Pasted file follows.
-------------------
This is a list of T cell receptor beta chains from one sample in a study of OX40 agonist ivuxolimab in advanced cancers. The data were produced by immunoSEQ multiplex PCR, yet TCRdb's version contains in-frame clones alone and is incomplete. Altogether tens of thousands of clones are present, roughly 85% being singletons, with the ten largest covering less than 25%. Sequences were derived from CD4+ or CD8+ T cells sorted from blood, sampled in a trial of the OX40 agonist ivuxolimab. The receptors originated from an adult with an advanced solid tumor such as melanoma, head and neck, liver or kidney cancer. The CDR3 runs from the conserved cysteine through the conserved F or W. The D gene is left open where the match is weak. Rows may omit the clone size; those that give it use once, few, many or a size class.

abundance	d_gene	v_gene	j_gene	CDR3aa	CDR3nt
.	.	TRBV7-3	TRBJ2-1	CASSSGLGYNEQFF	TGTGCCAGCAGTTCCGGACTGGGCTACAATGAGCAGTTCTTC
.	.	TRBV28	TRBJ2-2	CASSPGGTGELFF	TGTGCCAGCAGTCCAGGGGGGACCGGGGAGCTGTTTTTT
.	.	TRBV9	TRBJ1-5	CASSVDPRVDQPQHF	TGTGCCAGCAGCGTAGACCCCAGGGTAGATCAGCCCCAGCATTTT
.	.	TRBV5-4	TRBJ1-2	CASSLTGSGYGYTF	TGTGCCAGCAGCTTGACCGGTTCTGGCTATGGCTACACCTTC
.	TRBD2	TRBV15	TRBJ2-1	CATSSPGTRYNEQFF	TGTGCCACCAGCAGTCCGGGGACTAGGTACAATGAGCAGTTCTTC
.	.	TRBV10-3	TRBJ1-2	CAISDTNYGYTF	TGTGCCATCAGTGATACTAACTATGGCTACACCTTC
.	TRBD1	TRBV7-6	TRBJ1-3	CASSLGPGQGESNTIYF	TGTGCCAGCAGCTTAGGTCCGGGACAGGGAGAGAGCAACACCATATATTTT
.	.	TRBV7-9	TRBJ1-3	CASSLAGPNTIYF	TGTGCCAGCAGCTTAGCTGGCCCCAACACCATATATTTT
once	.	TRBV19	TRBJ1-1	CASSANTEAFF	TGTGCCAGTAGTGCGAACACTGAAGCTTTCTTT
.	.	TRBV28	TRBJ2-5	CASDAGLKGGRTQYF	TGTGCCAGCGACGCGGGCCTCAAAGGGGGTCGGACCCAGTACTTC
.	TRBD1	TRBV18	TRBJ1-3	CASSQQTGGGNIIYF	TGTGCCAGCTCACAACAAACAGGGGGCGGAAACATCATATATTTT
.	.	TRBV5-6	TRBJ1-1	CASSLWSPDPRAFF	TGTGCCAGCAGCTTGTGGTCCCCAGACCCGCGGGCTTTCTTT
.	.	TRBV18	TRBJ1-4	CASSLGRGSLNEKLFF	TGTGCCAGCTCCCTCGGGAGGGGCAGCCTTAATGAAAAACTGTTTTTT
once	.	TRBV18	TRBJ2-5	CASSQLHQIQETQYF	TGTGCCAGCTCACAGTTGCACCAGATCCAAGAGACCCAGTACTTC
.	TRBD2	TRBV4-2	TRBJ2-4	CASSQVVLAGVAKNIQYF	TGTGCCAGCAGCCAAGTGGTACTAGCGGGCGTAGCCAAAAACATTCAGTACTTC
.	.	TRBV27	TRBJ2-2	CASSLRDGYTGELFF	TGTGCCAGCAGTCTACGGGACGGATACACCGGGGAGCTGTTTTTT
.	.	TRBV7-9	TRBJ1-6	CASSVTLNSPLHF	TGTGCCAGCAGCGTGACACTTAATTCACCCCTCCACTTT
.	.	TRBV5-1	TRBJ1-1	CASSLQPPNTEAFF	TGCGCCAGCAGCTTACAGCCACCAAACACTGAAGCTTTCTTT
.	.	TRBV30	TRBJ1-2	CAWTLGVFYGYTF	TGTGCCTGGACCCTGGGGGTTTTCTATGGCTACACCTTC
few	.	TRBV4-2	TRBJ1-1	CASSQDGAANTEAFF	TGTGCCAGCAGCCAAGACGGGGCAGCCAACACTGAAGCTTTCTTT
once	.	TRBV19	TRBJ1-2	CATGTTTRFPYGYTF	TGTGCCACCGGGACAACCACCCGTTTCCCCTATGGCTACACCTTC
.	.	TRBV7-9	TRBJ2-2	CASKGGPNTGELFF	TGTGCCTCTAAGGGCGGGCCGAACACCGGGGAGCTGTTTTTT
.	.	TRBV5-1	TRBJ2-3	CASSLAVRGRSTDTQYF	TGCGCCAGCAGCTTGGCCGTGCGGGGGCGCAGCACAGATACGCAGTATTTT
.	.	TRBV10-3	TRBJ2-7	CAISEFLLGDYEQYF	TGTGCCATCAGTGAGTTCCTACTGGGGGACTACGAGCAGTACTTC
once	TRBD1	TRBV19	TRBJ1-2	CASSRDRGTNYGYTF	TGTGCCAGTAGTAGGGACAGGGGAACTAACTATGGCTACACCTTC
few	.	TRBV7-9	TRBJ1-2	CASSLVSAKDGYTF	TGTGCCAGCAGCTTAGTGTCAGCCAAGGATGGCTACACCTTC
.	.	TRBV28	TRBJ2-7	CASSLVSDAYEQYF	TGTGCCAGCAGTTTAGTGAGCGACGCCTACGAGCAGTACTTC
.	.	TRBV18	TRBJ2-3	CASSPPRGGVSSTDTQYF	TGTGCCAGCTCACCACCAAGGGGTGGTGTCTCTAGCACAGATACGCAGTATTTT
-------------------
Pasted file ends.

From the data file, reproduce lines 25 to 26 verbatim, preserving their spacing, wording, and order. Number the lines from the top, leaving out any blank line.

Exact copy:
.	.	TRBV5-1	TRBJ2-3	CASSLAVRGRSTDTQYF	TGCGCCAGCAGCTTGGCCGTGCGGGGGCGCAGCACAGATACGCAGTATTTT
.	.	TRBV10-3	TRBJ2-7	CAISEFLLGDYEQYF	TGTGCCATCAGTGAGTTCCTACTGGGGGACTACGAGCAGTACTTC